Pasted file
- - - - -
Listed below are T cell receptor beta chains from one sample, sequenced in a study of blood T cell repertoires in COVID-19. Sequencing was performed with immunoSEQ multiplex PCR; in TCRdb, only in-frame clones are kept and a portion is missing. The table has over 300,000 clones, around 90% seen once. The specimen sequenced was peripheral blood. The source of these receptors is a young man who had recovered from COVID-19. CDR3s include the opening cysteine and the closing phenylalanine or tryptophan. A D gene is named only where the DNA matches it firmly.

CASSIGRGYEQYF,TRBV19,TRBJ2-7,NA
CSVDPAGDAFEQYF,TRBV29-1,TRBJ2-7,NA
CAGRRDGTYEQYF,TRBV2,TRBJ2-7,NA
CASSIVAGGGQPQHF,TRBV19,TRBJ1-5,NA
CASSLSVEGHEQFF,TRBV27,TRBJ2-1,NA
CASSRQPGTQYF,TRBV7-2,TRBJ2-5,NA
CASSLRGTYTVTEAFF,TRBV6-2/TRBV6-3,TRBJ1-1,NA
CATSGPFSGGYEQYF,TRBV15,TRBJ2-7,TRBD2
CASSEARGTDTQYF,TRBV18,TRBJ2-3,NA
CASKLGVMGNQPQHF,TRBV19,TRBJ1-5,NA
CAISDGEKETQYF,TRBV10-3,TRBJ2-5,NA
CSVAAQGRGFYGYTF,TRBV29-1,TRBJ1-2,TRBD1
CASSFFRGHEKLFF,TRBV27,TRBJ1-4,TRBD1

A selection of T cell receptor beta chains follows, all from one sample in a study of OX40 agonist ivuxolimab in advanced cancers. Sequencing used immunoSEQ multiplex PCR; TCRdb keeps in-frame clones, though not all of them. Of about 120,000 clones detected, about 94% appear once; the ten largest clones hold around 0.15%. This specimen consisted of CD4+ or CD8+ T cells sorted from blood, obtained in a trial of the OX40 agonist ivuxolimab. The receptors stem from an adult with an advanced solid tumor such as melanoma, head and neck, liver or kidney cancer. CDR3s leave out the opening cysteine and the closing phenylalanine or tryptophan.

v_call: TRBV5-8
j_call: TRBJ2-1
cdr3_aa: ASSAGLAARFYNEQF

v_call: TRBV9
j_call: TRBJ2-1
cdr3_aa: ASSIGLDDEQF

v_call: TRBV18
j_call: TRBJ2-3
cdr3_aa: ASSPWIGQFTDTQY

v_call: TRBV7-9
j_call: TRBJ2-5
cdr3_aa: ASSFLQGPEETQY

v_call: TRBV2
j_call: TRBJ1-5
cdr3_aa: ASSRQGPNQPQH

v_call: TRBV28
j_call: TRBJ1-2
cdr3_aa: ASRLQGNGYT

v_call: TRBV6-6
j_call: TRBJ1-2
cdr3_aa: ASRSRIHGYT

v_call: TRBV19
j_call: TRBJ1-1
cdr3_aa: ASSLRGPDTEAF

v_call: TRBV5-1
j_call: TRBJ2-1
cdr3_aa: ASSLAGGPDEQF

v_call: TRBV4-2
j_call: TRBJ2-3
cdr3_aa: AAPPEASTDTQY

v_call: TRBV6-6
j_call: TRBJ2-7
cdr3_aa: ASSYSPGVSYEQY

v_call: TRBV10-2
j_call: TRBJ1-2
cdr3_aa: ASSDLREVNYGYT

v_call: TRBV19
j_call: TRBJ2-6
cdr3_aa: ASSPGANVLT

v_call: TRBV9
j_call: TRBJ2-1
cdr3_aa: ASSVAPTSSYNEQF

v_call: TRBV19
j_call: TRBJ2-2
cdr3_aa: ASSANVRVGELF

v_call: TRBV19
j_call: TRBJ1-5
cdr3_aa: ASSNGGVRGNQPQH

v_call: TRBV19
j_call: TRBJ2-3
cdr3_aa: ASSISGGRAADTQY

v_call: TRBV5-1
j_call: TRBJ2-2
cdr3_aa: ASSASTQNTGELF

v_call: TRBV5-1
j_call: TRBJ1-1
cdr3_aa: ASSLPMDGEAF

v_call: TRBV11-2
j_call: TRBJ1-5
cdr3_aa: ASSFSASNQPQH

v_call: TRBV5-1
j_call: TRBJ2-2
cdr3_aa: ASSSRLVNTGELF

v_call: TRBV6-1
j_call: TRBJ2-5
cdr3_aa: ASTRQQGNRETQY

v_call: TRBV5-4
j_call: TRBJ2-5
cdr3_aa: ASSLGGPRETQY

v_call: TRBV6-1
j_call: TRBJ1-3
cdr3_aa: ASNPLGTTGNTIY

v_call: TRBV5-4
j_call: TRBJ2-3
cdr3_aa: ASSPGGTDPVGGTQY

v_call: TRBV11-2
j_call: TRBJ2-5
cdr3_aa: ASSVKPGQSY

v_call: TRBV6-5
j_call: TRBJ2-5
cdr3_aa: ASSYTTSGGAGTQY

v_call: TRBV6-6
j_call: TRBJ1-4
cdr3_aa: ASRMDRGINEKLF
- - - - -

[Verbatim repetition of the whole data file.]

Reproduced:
Listed below are T cell receptor beta chains from one sample, sequenced in a study of blood T cell repertoires in COVID-19. Sequencing was performed with immunoSEQ multiplex PCR; in TCRdb, only in-frame clones are kept and a portion is missing. The table has over 300,000 clones, around 90% seen once. The specimen sequenced was peripheral blood. The source of these receptors is a young man who had recovered from COVID-19. CDR3s include the opening cysteine and the closing phenylalanine or tryptophan. A D gene is named only where the DNA matches it firmly.

CASSIGRGYEQYF,TRBV19,TRBJ2-7,NA
CSVDPAGDAFEQYF,TRBV29-1,TRBJ2-7,NA
CAGRRDGTYEQYF,TRBV2,TRBJ2-7,NA
CASSIVAGGGQPQHF,TRBV19,TRBJ1-5,NA
CASSLSVEGHEQFF,TRBV27,TRBJ2-1,NA
CASSRQPGTQYF,TRBV7-2,TRBJ2-5,NA
CASSLRGTYTVTEAFF,TRBV6-2/TRBV6-3,TRBJ1-1,NA
CATSGPFSGGYEQYF,TRBV15,TRBJ2-7,TRBD2
CASSEARGTDTQYF,TRBV18,TRBJ2-3,NA
CASKLGVMGNQPQHF,TRBV19,TRBJ1-5,NA
CAISDGEKETQYF,TRBV10-3,TRBJ2-5,NA
CSVAAQGRGFYGYTF,TRBV29-1,TRBJ1-2,TRBD1
CASSFFRGHEKLFF,TRBV27,TRBJ1-4,TRBD1

A selection of T cell receptor beta chains follows, all from one sample in a study of OX40 agonist ivuxolimab in advanced cancers. Sequencing used immunoSEQ multiplex PCR; TCRdb keeps in-frame clones, though not all of them. Of about 120,000 clones detected, about 94% appear once; the ten largest clones hold around 0.15%. This specimen consisted of CD4+ or CD8+ T cells sorted from blood, obtained in a trial of the OX40 agonist ivuxolimab. The receptors stem from an adult with an advanced solid tumor such as melanoma, head and neck, liver or kidney cancer. CDR3s leave out the opening cysteine and the closing phenylalanine or tryptophan.

v_call: TRBV5-8
j_call: TRBJ2-1
cdr3_aa: ASSAGLAARFYNEQF

v_call: TRBV9
j_call: TRBJ2-1
cdr3_aa: ASSIGLDDEQF

v_call: TRBV18
j_call: TRBJ2-3
cdr3_aa: ASSPWIGQFTDTQY

v_call: TRBV7-9
j_call: TRBJ2-5
cdr3_aa: ASSFLQGPEETQY

v_call: TRBV2
j_call: TRBJ1-5
cdr3_aa: ASSRQGPNQPQH

v_call: TRBV28
j_call: TRBJ1-2
cdr3_aa: ASRLQGNGYT

v_call: TRBV6-6
j_call: TRBJ1-2
cdr3_aa: ASRSRIHGYT

v_call: TRBV19
j_call: TRBJ1-1
cdr3_aa: ASSLRGPDTEAF

v_call: TRBV5-1
j_call: TRBJ2-1
cdr3_aa: ASSLAGGPDEQF

v_call: TRBV4-2
j_call: TRBJ2-3
cdr3_aa: AAPPEASTDTQY

v_call: TRBV6-6
j_call: TRBJ2-7
cdr3_aa: ASSYSPGVSYEQY

v_call: TRBV10-2
j_call: TRBJ1-2
cdr3_aa: ASSDLREVNYGYT

v_call: TRBV19
j_call: TRBJ2-6
cdr3_aa: ASSPGANVLT

v_call: TRBV9
j_call: TRBJ2-1
cdr3_aa: ASSVAPTSSYNEQF

v_call: TRBV19
j_call: TRBJ2-2
cdr3_aa: ASSANVRVGELF

v_call: TRBV19
j_call: TRBJ1-5
cdr3_aa: ASSNGGVRGNQPQH

v_call: TRBV19
j_call: TRBJ2-3
cdr3_aa: ASSISGGRAADTQY

v_call: TRBV5-1
j_call: TRBJ2-2
cdr3_aa: ASSASTQNTGELF

v_call: TRBV5-1
j_call: TRBJ1-1
cdr3_aa: ASSLPMDGEAF

v_call: TRBV11-2
j_call: TRBJ1-5
cdr3_aa: ASSFSASNQPQH

v_call: TRBV5-1
j_call: TRBJ2-2
cdr3_aa: ASSSRLVNTGELF

v_call: TRBV6-1
j_call: TRBJ2-5
cdr3_aa: ASTRQQGNRETQY

v_call: TRBV5-4
j_call: TRBJ2-5
cdr3_aa: ASSLGGPRETQY

v_call: TRBV6-1
j_call: TRBJ1-3
cdr3_aa: ASNPLGTTGNTIY

v_call: TRBV5-4
j_call: TRBJ2-3
cdr3_aa: ASSPGGTDPVGGTQY

v_call: TRBV11-2
j_call: TRBJ2-5
cdr3_aa: ASSVKPGQSY

v_call: TRBV6-5
j_call: TRBJ2-5
cdr3_aa: ASSYTTSGGAGTQY

v_call: TRBV6-6
j_call: TRBJ1-4
cdr3_aa: ASRMDRGINEKLF